In science fiction and fantasy, technomancy, also called technomagic, is a category of magical abilities that affect technology or magical powers that are gained through the use of technology.
Technomancy is a combination of the word technology and -mancy, a suffix used in magical sciences to refer to specific types of specialization or divination (-mancy is derived from the Greek manteia, meaning divination).
Technomancy is also associated with the daily usage of computers, followed by the passage: "The future of computing is not in Data Processing, or Programming, or Information Systems, or Computer Science. It's in Technomancy."
An early appearance of the term can be found in Steve Martindale's 1990 short story "Technomancy" in the magazine Aboriginal Science Fiction.
Technomancy is a common theme in certain subgenres of both science fiction and modern-day fantasy fiction, particularly fiction that crosses the sci-fi and fantasy genres, as well as role playing games that take place in similar settings. Strictly speaking, though, it belongs fully to the realm of fantasy since it can be magic that is used on technology that presently exists. It most commonly appears in science fantasy. The term technomancy has seen increased usage on webcomics on the internet, although it is used in a vague sense.
It is also distinct from what is sometimes called "magitech" (technology that uses magic). Magitech considers magic and science to be two parts of one force, while technomancy has magic affecting science, notwithstanding.
In some settings, technomancy may be totally scientific in nature in accordance with Arthur C Clarke's third law of prediction:
Any sufficiently advanced technology is indistinguishable from magic.
Examples of users of this type of technomancy are the Technomages of the Babylon 5 universe; and in Ilium/Olympos, where the supernatural powers of wizards and gods come from an advanced technology.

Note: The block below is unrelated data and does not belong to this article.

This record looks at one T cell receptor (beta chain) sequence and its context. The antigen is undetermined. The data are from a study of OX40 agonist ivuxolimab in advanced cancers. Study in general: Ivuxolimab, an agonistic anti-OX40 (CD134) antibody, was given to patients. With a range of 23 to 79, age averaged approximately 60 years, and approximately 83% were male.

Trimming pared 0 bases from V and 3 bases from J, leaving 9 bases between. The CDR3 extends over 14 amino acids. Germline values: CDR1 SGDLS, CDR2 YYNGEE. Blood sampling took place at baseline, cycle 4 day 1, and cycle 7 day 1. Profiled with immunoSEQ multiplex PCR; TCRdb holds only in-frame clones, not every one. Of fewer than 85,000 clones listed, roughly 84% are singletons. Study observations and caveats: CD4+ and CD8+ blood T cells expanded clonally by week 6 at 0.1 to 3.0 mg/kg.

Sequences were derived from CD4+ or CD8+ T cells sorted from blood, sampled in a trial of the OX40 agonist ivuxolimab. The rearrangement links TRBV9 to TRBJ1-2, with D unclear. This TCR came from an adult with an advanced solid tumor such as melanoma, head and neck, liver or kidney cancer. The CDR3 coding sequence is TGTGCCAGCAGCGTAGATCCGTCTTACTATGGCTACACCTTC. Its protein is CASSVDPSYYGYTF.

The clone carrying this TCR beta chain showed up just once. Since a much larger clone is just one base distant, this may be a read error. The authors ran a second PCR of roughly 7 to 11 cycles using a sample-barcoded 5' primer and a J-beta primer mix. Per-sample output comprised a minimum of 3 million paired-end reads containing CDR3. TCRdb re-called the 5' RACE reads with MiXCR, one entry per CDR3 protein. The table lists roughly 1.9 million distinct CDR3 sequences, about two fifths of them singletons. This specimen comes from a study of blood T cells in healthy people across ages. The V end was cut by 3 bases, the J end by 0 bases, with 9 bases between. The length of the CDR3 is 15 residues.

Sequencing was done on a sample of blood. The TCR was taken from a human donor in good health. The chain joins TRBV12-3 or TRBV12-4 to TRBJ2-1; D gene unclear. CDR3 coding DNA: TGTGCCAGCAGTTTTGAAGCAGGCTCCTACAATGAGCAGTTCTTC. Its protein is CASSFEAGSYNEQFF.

In the Mass Effect video game series, many characters gain magic-like powers through technology.
The 4th Edition of the Shadowrun role-playing game has characters who can interact with the Matrix (the Internet of that setting) without using technology and are referred to as "Technomancers", but their abilities stem from a mutation rather than magic. Shadowrun Technomancers are specifically unable to use magic.
The term Technomancy can be descriptive of the skill of an engineer whose expertise allows him or her to diagnose mechanical problems by observing the machine behavior, in essence listening to the machine to let it tell him what is wrong.
In Overwatch the character Sombra can instantly "hack" and control any piece of technology within seconds. She summons up a holographic keyboard that she types on that can "hack" health packs, other characters ultimates, or even their basic abilities. In the animated short Blizzard created introducing her, she can also be seen gaining control of a giant robotic arm. In both the game and the short she can render herself invisible or teleport.
The DC Comics supervillain Abra Kadabra is from the 64th century, at a time when science is considered magic by 21st century standards. His "powers" come from his usage of futuristic technology to simulate magic.
Another form of technomancy, sometimes called 'industrial magic', has magical devices operating similarly to technological devices.
The Harry Potter setting has owl familiars serving as a postal system, animated newspapers and fireplace embers serving as video screens, phantom quills and parchments as speech-recognition software, even flying brooms and orbs as athletic equipment, those embers can also be used like teleportation, and so on. The Eberron setting of Dungeons & Dragons has bound elemental spirits powering transportation vehicles. In Atlantis: The Lost Empire for example, the crystal is a supernatural being, but his power was used like a computer program. In Dave the Barbarian, crystal balls and magic cauldrons were used like telephones, televisions and computers.